Dysphagia in a Diabetic Woman

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An obese 52-year-old woman with a 5-year history of type II diabetes mellitus had odynophagia and dysphagia for several days. She described the sensation as food “sticking” in her chest. She also complained of vaginal itching, polyuria, and polydipsia. The only remarkable finding on physical examination was candidal vaginitis. The patient did not smoke cigarettes or drink alcoholic beverages, and there was no history of recent weight loss.

An obese 52-year-old woman with a 5-year history of type II diabetes mellitus had odynophagia and dysphagia for several days. She described the sensation as food “sticking” in her chest. She also complained of vaginal itching, polyuria, and polydipsia. The only remarkable finding on physical examination was candidal vaginitis. The patient did not smoke cigarettes or drink alcoholic beverages, and there was no history of recent weight loss.

Peroral endoscopy revealed esophageal mucosa coated with confluent, protuberant, yellowish white, plaquelike lesions with the appearance of cottage cheese. The plaques were easily removed by flushing water through the endoscope. Examination of esophageal plaque brushings confirmed the clinical suspicion of candidiasis. The patient was treated with fluconazole for 14 days with complete resolution of the fungal infection.

Drs Klaus E. Mnkmller and C. Mel Wilcox of Birmingham, Ala, note that candidiasis is a common opportunistic infection among immunocompromised patients and often involves the esophagus. The differential diagnosis of dysphagia includes:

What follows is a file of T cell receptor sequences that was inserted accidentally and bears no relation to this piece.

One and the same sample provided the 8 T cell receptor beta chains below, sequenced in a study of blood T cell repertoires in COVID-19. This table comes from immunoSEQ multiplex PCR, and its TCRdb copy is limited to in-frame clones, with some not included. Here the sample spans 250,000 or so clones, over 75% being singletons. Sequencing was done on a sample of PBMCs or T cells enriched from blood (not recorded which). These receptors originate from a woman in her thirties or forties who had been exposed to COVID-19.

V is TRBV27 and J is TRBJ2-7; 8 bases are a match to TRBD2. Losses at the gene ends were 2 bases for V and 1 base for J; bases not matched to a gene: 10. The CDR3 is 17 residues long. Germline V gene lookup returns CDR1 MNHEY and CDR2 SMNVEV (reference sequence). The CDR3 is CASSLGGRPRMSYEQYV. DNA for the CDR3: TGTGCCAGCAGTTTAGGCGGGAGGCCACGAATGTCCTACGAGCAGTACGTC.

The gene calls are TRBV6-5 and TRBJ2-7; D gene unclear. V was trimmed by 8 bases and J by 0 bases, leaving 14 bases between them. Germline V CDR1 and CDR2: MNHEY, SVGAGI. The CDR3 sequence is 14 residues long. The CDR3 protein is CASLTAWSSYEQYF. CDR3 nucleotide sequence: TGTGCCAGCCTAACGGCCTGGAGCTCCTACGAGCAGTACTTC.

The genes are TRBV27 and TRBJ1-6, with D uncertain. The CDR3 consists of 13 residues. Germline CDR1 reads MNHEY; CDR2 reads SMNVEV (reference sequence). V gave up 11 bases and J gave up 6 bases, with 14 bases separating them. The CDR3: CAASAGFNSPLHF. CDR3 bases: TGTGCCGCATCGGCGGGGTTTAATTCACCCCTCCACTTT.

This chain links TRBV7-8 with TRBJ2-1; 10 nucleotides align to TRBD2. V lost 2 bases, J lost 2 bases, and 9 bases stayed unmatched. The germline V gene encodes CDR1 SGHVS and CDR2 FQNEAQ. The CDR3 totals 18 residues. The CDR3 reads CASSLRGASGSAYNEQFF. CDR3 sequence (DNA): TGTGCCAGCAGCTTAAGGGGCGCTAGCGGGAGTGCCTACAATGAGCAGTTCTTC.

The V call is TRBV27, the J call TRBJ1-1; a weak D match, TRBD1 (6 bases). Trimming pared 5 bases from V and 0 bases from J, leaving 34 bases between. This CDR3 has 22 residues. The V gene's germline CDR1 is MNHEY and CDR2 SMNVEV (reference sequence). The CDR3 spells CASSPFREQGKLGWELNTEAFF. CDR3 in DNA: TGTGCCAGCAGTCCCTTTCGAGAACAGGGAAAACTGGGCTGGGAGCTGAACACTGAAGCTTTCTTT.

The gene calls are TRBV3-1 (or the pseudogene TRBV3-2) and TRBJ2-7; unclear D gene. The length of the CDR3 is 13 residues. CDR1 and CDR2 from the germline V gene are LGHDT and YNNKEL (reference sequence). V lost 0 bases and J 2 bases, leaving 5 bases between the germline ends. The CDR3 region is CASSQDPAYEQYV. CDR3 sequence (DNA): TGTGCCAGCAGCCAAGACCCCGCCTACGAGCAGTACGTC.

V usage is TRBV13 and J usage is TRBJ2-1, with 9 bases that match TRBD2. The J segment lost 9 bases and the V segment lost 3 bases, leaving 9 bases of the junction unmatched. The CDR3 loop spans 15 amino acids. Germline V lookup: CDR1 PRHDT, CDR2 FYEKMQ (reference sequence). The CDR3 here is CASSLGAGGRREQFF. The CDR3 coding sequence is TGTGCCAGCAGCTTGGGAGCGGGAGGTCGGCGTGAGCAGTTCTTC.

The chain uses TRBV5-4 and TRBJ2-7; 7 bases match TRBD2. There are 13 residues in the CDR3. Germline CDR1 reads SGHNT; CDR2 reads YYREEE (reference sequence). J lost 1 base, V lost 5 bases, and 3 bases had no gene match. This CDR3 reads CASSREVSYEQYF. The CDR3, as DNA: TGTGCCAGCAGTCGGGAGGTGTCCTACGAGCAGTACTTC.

• Esophageal carcinoma (usually accompanied by weight loss).

  • Peptic strictures secondary to long-standing esophagitis and esophageal rings or webs, in which case dysphagia tends to be intermittent.

  • Cytomegalovirus infection (more common in those who are seropositive for HIV).

  • Herpes simplex virus infection.

An important distinction should be made between the two symptoms related to swallowing: odynophagia is a complaint related to esophageal ulcer, whereas dysphagia is more commonly caused by esophageal strictures (benign or malignant) or candidiasis. Extensive esophageal candidiasis, however, can present with both symptoms. Endoscopic evaluation is the most sensitive method for diagnosis of candidal esophagitis. In the appropriate clinical setting (eg, an immunosuppressed patient with thrush and dysphagia), a trial of empiric antifungal therapy with fluconazole can be attempted. If the condition fails to respond in less than a week, an endoscopic evaluation with biopsy and brushings should be carried out.